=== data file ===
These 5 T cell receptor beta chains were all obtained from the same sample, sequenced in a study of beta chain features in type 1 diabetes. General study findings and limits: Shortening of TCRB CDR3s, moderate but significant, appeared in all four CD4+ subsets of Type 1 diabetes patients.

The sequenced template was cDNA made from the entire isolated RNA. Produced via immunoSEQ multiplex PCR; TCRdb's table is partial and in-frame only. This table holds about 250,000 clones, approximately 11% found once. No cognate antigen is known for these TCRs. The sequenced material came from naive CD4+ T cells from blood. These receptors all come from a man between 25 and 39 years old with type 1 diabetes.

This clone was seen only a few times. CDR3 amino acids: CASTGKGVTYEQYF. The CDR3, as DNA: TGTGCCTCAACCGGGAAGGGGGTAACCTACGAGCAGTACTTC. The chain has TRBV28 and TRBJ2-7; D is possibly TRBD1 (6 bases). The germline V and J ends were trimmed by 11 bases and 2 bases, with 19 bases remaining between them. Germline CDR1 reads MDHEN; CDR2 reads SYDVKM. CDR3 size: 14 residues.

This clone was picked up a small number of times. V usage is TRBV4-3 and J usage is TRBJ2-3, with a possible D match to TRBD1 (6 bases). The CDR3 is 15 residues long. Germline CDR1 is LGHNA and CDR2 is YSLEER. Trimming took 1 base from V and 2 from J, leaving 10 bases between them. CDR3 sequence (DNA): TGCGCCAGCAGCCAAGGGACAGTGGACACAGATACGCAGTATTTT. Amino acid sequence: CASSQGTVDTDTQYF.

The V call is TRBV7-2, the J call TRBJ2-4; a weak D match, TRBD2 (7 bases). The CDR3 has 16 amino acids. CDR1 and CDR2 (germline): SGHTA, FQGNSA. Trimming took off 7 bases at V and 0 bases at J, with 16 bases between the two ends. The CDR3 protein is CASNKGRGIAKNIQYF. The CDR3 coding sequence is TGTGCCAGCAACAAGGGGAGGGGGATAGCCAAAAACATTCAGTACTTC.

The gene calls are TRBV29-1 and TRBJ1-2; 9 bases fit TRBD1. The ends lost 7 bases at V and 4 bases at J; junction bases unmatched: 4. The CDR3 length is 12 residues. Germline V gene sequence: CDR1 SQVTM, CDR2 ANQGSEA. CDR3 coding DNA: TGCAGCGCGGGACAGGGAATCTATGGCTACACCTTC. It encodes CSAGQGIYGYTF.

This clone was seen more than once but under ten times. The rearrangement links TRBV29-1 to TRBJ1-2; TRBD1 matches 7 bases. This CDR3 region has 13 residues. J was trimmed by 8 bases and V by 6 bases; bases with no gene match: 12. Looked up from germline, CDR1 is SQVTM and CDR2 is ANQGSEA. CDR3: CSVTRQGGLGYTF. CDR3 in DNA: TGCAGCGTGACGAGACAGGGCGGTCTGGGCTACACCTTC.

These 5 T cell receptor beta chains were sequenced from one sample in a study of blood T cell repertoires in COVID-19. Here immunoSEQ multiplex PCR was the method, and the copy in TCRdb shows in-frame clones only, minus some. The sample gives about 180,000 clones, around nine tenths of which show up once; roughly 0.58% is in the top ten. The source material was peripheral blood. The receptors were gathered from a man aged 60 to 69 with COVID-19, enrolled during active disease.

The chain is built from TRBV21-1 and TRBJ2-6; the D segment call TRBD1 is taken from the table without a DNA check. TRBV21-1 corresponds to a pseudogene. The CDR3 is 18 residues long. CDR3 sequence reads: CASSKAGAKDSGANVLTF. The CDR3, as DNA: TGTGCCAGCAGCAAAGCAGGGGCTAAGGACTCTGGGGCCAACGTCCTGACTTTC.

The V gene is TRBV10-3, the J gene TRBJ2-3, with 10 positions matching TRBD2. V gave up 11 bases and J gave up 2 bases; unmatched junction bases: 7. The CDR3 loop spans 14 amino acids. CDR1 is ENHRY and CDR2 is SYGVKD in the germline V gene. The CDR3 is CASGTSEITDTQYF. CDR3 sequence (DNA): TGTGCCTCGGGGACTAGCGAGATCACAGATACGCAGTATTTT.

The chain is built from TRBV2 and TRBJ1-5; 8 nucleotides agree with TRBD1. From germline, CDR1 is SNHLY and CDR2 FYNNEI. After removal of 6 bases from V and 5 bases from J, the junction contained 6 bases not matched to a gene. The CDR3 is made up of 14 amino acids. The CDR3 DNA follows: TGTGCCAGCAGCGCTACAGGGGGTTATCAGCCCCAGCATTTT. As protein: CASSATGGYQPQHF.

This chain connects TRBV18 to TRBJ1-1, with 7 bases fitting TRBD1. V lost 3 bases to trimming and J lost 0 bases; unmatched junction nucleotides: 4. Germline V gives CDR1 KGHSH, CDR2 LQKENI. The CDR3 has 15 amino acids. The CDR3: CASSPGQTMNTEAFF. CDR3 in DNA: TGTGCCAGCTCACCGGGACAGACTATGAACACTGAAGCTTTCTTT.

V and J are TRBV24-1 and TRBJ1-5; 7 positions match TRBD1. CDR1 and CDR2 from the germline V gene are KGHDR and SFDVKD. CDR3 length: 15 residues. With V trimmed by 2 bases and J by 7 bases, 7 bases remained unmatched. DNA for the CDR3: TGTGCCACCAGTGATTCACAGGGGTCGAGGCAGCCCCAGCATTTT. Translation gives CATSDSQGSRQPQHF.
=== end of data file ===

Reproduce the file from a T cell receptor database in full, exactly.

These 5 T cell receptor beta chains were all obtained from the same sample, sequenced in a study of beta chain features in type 1 diabetes. General study findings and limits: Shortening of TCRB CDR3s, moderate but significant, appeared in all four CD4+ subsets of Type 1 diabetes patients.

The sequenced template was cDNA made from the entire isolated RNA. Produced via immunoSEQ multiplex PCR; TCRdb's table is partial and in-frame only. This table holds about 250,000 clones, approximately 11% found once. No cognate antigen is known for these TCRs. The sequenced material came from naive CD4+ T cells from blood. These receptors all come from a man between 25 and 39 years old with type 1 diabetes.

This clone was seen only a few times. CDR3 amino acids: CASTGKGVTYEQYF. The CDR3, as DNA: TGTGCCTCAACCGGGAAGGGGGTAACCTACGAGCAGTACTTC. The chain has TRBV28 and TRBJ2-7; D is possibly TRBD1 (6 bases). The germline V and J ends were trimmed by 11 bases and 2 bases, with 19 bases remaining between them. Germline CDR1 reads MDHEN; CDR2 reads SYDVKM. CDR3 size: 14 residues.

This clone was picked up a small number of times. V usage is TRBV4-3 and J usage is TRBJ2-3, with a possible D match to TRBD1 (6 bases). The CDR3 is 15 residues long. Germline CDR1 is LGHNA and CDR2 is YSLEER. Trimming took 1 base from V and 2 from J, leaving 10 bases between them. CDR3 sequence (DNA): TGCGCCAGCAGCCAAGGGACAGTGGACACAGATACGCAGTATTTT. Amino acid sequence: CASSQGTVDTDTQYF.

The V call is TRBV7-2, the J call TRBJ2-4; a weak D match, TRBD2 (7 bases). The CDR3 has 16 amino acids. CDR1 and CDR2 (germline): SGHTA, FQGNSA. Trimming took off 7 bases at V and 0 bases at J, with 16 bases between the two ends. The CDR3 protein is CASNKGRGIAKNIQYF. The CDR3 coding sequence is TGTGCCAGCAACAAGGGGAGGGGGATAGCCAAAAACATTCAGTACTTC.

The gene calls are TRBV29-1 and TRBJ1-2; 9 bases fit TRBD1. The ends lost 7 bases at V and 4 bases at J; junction bases unmatched: 4. The CDR3 length is 12 residues. Germline V gene sequence: CDR1 SQVTM, CDR2 ANQGSEA. CDR3 coding DNA: TGCAGCGCGGGACAGGGAATCTATGGCTACACCTTC. It encodes CSAGQGIYGYTF.

This clone was seen more than once but under ten times. The rearrangement links TRBV29-1 to TRBJ1-2; TRBD1 matches 7 bases. This CDR3 region has 13 residues. J was trimmed by 8 bases and V by 6 bases; bases with no gene match: 12. Looked up from germline, CDR1 is SQVTM and CDR2 is ANQGSEA. CDR3: CSVTRQGGLGYTF. CDR3 in DNA: TGCAGCGTGACGAGACAGGGCGGTCTGGGCTACACCTTC.

These 5 T cell receptor beta chains were sequenced from one sample in a study of blood T cell repertoires in COVID-19. Here immunoSEQ multiplex PCR was the method, and the copy in TCRdb shows in-frame clones only, minus some. The sample gives about 180,000 clones, around nine tenths of which show up once; roughly 0.58% is in the top ten. The source material was peripheral blood. The receptors were gathered from a man aged 60 to 69 with COVID-19, enrolled during active disease.

The chain is built from TRBV21-1 and TRBJ2-6; the D segment call TRBD1 is taken from the table without a DNA check. TRBV21-1 corresponds to a pseudogene. The CDR3 is 18 residues long. CDR3 sequence reads: CASSKAGAKDSGANVLTF. The CDR3, as DNA: TGTGCCAGCAGCAAAGCAGGGGCTAAGGACTCTGGGGCCAACGTCCTGACTTTC.

The V gene is TRBV10-3, the J gene TRBJ2-3, with 10 positions matching TRBD2. V gave up 11 bases and J gave up 2 bases; unmatched junction bases: 7. The CDR3 loop spans 14 amino acids. CDR1 is ENHRY and CDR2 is SYGVKD in the germline V gene. The CDR3 is CASGTSEITDTQYF. CDR3 sequence (DNA): TGTGCCTCGGGGACTAGCGAGATCACAGATACGCAGTATTTT.

The chain is built from TRBV2 and TRBJ1-5; 8 nucleotides agree with TRBD1. From germline, CDR1 is SNHLY and CDR2 FYNNEI. After removal of 6 bases from V and 5 bases from J, the junction contained 6 bases not matched to a gene. The CDR3 is made up of 14 amino acids. The CDR3 DNA follows: TGTGCCAGCAGCGCTACAGGGGGTTATCAGCCCCAGCATTTT. As protein: CASSATGGYQPQHF.

This chain connects TRBV18 to TRBJ1-1, with 7 bases fitting TRBD1. V lost 3 bases to trimming and J lost 0 bases; unmatched junction nucleotides: 4. Germline V gives CDR1 KGHSH, CDR2 LQKENI. The CDR3 has 15 amino acids. The CDR3: CASSPGQTMNTEAFF. CDR3 in DNA: TGTGCCAGCTCACCGGGACAGACTATGAACACTGAAGCTTTCTTT.

V and J are TRBV24-1 and TRBJ1-5; 7 positions match TRBD1. CDR1 and CDR2 from the germline V gene are KGHDR and SFDVKD. CDR3 length: 15 residues. With V trimmed by 2 bases and J by 7 bases, 7 bases remained unmatched. DNA for the CDR3: TGTGCCACCAGTGATTCACAGGGGTCGAGGCAGCCCCAGCATTTT. Translation gives CATSDSQGSRQPQHF.